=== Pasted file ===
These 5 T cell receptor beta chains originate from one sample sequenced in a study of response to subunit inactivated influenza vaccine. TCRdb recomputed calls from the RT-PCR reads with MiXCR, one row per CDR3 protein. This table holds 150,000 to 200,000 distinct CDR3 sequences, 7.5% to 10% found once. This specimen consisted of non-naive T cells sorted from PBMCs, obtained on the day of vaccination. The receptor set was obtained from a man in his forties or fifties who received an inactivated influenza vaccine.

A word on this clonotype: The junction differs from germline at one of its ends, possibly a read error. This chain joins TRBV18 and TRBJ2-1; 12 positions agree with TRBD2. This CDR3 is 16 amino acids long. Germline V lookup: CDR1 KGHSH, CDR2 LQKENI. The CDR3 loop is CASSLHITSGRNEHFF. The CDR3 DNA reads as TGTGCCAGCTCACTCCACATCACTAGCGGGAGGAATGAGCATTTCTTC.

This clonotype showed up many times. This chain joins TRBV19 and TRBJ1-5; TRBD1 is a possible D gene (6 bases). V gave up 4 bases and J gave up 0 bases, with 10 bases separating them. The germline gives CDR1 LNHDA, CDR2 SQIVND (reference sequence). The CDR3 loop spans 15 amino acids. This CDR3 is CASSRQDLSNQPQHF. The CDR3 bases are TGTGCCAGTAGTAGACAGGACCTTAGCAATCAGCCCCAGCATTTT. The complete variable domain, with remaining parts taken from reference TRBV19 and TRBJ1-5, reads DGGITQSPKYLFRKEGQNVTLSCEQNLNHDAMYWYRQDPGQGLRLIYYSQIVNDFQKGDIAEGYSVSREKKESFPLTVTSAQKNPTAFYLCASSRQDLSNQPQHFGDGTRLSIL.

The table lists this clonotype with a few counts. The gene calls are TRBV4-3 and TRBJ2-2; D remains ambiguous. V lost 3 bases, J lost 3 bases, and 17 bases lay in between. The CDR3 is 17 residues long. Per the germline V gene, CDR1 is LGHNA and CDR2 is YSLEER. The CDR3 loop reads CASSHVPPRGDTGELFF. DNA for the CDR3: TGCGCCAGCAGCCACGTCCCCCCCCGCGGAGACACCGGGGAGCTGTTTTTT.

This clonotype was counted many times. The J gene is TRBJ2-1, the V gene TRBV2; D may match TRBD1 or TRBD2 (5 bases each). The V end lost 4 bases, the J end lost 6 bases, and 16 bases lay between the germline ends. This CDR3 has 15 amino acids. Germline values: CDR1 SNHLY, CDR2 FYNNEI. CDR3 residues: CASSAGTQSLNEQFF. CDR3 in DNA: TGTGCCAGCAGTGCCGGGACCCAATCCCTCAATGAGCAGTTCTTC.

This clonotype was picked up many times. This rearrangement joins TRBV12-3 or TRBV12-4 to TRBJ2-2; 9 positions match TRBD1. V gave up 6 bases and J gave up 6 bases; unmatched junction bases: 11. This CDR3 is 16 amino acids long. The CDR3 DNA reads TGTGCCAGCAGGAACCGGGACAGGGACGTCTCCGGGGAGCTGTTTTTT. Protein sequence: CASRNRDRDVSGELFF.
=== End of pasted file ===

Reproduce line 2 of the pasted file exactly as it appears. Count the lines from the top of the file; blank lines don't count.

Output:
A word on this clonotype: The junction differs from germline at one of its ends, possibly a read error. This chain joins TRBV18 and TRBJ2-1; 12 positions agree with TRBD2. This CDR3 is 16 amino acids long. Germline V lookup: CDR1 KGHSH, CDR2 LQKENI. The CDR3 loop is CASSLHITSGRNEHFF. The CDR3 DNA reads as TGTGCCAGCTCACTCCACATCACTAGCGGGAGGAATGAGCATTTCTTC.